HL: Tell us about Bride Valley in Dorset and the sparkling you’re doing there.
SS: When my wife bought The Court House in the little village of Litton Cheney, she needed more land than just a garden and ended up buying a 200-acre farm on the edge of the village which is in a single big bowl facing southeast, south, and southwest from which we can see the English Channel four miles away as the crow flies. There is a lot of chalk on the farm, in fact the soil is basically chalk under a 12” cut of loam and we are about 25 miles from Kimmeridge, after which the chalk of Champagne is named. The upper slopes are too steep and too windy to plant and when I presented a dossier to the Boisset family at Vinexpo Bordeaux 2007, they got very excited and wanted to do a joint venture with 30+ hectares, but after lots of research the results were that 10 or so hectares were plantable, more too risky, so we did this ourselves. Boisset recommended we get the vines from Pepinieres Guillaume, suppliers to Bollinger, Roederer, DRC, etc., take the grapes to Ian Edwards (UK winemaker of the year 2012) at Furleigh not far from us north of Bridport and if all went well, they would buy the wine. All has gone very well from the quality point of view, but very small crops until 2018 and 2019 and like many startup ventures of this kind we are 100% over budget. From 2018 we began to make some still wine – Chardonnay, Pinot Noir, Pinot Noir Rose – and these go well, probably 15% of our production.
HL: What conclusions have you made, if any, about the future of winegrapes in the UK?
SS: Everyone is very, very optimistic and in my view, there is too much planting going on. Before — due to local demand — there was more demand than supply. From 2018, this will be reversed and some of the big boys and newcomers will cut prices to get market share. We won’t do this and have formed the Bride Valley Club to concentrate on selling directly to the consumer.
HL: Tell us about the book you’re writing, “A Life in Wine.”
SS: “A Life in Wine” is the second edition of my memoirs published in 2017 under the title “Wine, a Way of Life.” It has been tightly edited, a final chapter added to bring it up to date, particularly with the creation of the Academie du Vin Wine Library in April 2019. With the re-issue of Michael Broadbent’s Wine Tasting on its 50th anniversary and with my book we now have eight [titles] in publication with the aim to re-create the Literature of Wine. There are also a few more photos and a much needed index. It is my life in wine from 1964 to 2020, so lots of places, people and of course the product. I am both pleased and proud of it.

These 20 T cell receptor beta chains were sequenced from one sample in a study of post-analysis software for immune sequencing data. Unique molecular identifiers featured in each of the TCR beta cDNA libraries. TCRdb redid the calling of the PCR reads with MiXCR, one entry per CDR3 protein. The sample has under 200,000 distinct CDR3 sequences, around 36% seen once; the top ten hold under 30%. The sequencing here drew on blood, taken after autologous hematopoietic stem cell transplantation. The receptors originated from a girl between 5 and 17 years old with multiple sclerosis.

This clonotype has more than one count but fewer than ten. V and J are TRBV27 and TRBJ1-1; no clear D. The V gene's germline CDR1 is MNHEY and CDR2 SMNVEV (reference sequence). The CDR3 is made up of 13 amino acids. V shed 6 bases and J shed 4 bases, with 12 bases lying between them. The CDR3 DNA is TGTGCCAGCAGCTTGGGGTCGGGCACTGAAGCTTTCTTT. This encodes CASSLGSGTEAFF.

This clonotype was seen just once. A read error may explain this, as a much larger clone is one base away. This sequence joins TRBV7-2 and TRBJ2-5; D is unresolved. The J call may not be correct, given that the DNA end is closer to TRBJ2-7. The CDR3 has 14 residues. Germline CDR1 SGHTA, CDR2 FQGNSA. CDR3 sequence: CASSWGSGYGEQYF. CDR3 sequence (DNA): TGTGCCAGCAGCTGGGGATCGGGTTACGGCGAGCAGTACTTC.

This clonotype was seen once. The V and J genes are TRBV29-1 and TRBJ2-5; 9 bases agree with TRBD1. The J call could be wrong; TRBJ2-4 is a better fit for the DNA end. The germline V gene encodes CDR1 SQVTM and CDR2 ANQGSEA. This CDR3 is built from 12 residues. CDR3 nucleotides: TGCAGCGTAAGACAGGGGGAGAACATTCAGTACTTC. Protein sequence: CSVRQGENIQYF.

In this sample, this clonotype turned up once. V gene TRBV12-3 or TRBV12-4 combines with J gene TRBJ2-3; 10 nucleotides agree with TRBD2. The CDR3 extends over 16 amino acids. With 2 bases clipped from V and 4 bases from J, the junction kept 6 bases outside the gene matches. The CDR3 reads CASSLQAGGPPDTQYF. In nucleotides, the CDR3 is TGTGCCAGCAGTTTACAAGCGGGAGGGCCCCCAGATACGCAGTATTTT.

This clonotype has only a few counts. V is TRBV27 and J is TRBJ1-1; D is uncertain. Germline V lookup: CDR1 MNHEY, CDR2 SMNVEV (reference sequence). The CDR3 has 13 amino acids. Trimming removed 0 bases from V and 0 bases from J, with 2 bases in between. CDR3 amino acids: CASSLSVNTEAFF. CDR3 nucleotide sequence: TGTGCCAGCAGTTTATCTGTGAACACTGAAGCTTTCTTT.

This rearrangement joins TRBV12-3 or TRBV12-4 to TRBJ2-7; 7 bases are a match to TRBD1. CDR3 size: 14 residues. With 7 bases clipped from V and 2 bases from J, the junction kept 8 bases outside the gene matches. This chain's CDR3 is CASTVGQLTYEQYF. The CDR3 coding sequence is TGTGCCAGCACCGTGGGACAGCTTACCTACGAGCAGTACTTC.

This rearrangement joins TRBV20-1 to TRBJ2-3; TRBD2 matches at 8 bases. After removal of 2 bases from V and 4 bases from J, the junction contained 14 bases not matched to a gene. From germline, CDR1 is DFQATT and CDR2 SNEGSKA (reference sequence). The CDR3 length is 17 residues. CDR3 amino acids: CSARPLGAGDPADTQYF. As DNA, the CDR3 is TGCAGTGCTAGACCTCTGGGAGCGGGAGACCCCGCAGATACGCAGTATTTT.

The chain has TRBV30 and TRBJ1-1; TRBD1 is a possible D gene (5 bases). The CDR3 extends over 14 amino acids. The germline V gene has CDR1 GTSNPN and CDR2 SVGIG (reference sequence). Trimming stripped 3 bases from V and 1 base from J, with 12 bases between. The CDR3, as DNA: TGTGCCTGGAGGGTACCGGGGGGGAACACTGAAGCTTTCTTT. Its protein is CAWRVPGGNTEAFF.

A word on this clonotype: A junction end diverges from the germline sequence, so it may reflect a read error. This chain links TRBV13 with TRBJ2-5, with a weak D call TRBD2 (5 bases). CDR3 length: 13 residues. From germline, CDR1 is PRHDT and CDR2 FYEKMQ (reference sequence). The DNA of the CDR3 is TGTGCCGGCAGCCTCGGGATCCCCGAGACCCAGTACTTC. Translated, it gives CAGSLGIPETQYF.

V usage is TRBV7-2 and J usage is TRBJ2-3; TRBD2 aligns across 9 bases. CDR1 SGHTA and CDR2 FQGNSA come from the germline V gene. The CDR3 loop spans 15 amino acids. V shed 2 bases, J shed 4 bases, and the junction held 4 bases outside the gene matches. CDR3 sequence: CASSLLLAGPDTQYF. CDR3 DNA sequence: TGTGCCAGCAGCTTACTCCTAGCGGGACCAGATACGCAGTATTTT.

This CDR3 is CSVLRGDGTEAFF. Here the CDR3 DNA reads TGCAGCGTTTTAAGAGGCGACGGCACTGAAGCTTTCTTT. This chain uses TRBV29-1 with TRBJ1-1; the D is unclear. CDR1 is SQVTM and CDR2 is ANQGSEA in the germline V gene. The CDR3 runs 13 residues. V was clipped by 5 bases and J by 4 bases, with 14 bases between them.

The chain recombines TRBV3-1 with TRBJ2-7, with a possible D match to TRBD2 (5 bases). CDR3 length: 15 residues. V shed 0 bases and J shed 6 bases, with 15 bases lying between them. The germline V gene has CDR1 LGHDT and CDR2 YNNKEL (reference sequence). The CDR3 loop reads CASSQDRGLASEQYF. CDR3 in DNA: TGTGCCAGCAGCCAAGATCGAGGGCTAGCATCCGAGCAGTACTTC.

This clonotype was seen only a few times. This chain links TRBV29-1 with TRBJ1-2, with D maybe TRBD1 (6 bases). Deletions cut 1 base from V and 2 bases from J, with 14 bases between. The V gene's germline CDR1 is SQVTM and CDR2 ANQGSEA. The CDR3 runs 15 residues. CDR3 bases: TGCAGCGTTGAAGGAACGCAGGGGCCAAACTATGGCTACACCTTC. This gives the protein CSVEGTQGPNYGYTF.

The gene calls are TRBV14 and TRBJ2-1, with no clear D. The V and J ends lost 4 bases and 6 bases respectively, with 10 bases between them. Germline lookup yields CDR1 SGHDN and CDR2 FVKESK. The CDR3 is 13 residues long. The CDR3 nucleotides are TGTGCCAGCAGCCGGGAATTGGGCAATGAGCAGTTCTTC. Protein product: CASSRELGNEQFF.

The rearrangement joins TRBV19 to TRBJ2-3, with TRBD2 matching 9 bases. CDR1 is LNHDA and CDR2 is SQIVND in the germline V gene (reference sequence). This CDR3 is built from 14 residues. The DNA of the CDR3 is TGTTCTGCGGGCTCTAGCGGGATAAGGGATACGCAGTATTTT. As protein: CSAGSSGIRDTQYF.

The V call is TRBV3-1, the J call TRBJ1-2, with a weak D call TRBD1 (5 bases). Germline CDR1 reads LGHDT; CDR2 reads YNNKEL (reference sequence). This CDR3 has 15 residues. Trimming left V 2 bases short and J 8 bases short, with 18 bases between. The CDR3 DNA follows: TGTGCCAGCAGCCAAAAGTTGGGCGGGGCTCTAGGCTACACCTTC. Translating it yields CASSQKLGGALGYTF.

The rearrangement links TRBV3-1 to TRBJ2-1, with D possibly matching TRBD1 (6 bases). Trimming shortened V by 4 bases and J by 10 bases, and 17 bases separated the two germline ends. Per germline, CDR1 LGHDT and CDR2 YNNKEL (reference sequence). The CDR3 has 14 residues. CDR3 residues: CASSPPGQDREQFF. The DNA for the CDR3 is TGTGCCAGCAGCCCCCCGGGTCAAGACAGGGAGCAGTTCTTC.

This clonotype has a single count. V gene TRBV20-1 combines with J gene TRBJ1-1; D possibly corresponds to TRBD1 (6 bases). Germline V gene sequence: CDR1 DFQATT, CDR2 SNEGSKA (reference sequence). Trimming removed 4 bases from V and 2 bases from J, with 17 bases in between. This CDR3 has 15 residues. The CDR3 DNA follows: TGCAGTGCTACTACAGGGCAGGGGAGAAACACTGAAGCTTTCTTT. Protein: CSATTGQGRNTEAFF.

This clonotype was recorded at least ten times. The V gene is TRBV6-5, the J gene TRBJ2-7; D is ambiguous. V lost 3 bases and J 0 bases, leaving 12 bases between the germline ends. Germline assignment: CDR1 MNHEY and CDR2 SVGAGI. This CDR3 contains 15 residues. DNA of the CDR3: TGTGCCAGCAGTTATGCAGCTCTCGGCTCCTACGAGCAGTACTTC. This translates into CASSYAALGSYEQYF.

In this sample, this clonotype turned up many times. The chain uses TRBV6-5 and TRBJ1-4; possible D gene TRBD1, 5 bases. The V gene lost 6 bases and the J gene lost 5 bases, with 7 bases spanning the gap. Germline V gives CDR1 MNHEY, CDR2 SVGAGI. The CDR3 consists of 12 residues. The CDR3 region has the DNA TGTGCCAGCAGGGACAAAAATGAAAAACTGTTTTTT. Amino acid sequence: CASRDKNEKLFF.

HL: Can you name a few winemakers you follow and why?
SS: The winemakers I follow are all friends and I guess they have become friends because they make wine I like, so I visit them whenever I can. Too many to mention.
HL: Thinking about Napa and the upcoming Judgment of Napa, do you have any crystal ball thoughts about what Napa Valley wineries might be up to in another 45 years?
SS: Forty-five years is two generations, so it is impossible to predict what might happen. It is plain that if wineries wish to survive and prosper, they need owners with vision and deep pockets. Icon wines (i.e., $150+++) are here to stay.
HL: What excites you most about the Judgment of Napa and how do you feel about the tribute it is creating?
SS: Angela Duerr seems to be turning it much more into a celebration of what Patricia and I did by creating the event and George Taber being there to record it for the public, first in Time Magazine and then in his excellent book. This is a great honour.
HL: How would you like Napa — and the world — to remember your legacy?
SS: The legacy will, of course, be the Judgment of Paris and that has always been a “win-win” event, despite what the French thought at the time. As Aubert de Villaine said, it was “a much-needed kick in the pants for French wine.”
If I had to use one word to describe my life in wine, almost right from the start once proper knowledge had been acquired, it would be as a COMMUNICATOR. That’s how I would like to be remembered.
Photo credits: Lucy Pope